Electrocoat is a desirable finishing process for many manufacturers. It provides numerous benefits to productivity, enhances the quality of the manufactured product, and has many significant environmental advantages. Despite its many attributes, several common myths exist regarding electrocoat and the electrocoat process.

Myth: Electrocoat is only available in black.

Electrocoat is available in every color, from white to black, including clear. Most automotive parts are coated with a black electrocoat. Plated parts are often coated with a clear electrocoat for added protection. The appliance industry uses white and beige electrocoat. Yellow and green electrocoat is used in the agriculture and construction industries. Red and green electrocoat are popular in the lawn and garden market. Even gold electrocoat is used to coat hangers.

Myth: Electrocoat is only used as a primer.

Electrocoat is often used as a primer for automotive parts and accessories and other applications requiring corrosion and chemical resistance. Electrocoat is also used as a one-coat finish based on its outstanding color control, exceptional performance properties and ability to paint complex configurations for many applications, including heating, ventilation, and air conditioning; lawn and garden; agriculture and construction; and appliance markets. Finally, electrocoat is used in conjunction with other coatings technologies as a primer with a liquid, powder or electrocoat topcoat, offering exceptional product performance for various markets, including transformers, generators and truck cabs.

Myth: Parts must be capable of racking in order to be electrocoated.

The electrocoated small part has traditionally been hung on a rack and processed through the system with excellent performance characteristics and an aesthetically uniform-appearing part. Recent advances in equipment design and electrocoat formulations have made it possible to coat parts in bulk and produce a quality part. An applicator needs to consider the appearance, corrosion, durability, and part application in order to determine if the parts are candidates for bulk finishing. This application technique has produced parts that meet many automotive small parts specifications, as well as many industrial specifications.

Myth: Electrocoat systems are too expensive.

Electrocoat systems typically have the lowest applied cost per square foot. Typically, capital equipment costs are higher for electrocoat when compared to other coating systems, due to the need for rectifiers, ultrafilters, chillers and tanks with recirculation pumps. But the electrocoating process is more efficient than other technologies due to higher material transfer efficiencies (~95-99%), lower manpower requirements, faster line speeds and higher rack densities, resulting in lower applied costs. In addition, advances in equipment innovation design have resulted in the development of systems with a smaller footprint. These systems offer the same high throughput capabilities known in bigger systems, in a smaller work envelope, with a more modest capital investment.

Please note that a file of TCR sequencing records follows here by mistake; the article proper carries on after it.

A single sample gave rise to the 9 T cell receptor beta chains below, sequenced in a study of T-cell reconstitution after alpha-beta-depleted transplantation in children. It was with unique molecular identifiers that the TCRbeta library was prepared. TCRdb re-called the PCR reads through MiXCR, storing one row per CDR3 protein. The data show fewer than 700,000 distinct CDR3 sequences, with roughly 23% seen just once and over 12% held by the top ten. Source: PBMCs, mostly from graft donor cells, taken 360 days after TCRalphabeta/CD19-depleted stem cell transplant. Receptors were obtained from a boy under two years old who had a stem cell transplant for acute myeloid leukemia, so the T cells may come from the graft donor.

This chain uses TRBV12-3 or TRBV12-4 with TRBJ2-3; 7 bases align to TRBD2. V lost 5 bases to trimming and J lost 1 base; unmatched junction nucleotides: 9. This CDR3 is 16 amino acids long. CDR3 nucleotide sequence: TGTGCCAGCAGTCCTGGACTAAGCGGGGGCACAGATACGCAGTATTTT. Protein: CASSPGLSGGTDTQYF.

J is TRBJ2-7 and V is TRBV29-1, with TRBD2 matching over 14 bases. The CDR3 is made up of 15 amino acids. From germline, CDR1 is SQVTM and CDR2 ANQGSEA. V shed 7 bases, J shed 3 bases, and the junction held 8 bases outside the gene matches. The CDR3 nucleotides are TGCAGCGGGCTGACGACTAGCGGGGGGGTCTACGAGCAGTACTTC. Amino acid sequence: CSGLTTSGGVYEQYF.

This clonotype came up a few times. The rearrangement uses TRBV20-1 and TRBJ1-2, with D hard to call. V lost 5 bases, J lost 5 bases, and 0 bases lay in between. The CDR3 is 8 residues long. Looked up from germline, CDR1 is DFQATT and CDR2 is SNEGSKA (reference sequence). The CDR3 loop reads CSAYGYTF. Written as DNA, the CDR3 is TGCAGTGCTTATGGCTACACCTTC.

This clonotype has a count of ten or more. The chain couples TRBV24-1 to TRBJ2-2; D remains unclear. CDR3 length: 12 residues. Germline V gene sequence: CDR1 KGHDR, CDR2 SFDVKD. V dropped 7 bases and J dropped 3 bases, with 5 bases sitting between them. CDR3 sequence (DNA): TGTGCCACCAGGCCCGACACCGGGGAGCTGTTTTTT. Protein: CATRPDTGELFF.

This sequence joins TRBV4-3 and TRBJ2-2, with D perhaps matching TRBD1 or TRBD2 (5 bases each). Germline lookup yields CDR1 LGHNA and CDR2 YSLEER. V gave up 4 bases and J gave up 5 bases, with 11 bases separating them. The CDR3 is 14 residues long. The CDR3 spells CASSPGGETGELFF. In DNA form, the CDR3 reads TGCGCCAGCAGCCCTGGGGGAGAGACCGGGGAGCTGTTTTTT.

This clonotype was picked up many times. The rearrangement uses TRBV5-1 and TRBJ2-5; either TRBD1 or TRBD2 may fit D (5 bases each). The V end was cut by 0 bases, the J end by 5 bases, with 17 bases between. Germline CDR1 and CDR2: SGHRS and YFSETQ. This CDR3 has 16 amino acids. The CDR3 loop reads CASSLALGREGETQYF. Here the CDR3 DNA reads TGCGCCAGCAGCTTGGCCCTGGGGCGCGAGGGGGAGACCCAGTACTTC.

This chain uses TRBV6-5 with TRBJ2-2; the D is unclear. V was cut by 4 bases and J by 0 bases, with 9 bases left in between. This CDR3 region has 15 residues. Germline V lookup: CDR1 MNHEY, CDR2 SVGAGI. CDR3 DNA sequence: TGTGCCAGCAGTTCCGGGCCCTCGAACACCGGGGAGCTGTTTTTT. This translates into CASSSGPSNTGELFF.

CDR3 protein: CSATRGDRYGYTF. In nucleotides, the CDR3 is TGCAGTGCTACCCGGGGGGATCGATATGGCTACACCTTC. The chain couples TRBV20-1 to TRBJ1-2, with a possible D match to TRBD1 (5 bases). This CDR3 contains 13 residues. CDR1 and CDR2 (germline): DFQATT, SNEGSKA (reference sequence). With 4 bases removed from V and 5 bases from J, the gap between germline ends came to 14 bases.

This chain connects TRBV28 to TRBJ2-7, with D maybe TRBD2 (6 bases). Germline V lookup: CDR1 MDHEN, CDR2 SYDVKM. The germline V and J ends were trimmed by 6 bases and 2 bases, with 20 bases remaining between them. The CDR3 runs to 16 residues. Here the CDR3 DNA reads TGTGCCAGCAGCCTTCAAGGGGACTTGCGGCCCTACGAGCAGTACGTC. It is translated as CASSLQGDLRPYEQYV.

Myth: Electrocoat is a high-tech process that is difficult to run and maintain.

Some manufacturers fear that electrocoat is a difficult "high-tech" process. However, operating an electrocoat system does not require higher education. One operator typically runs the entire pretreatment and electrocoat system. Simple, daily tests and observations performed by the system operator provide valuable information in achieving day-to-day consistency in electrocoat finishing systems. In addition, most electrocoat suppliers offer in-house training and frequent technical-service visits. This unparalleled level of support affords the user a high level of confidence in electrocoat system operation.

Believing "electrocoat myths" could lead you to make the wrong decision for your company. Once armed with the correct information, managers can make informed decisions about what application method is best suited to meet their needs for maximizing productivity and quality at the lowest possible operating cost.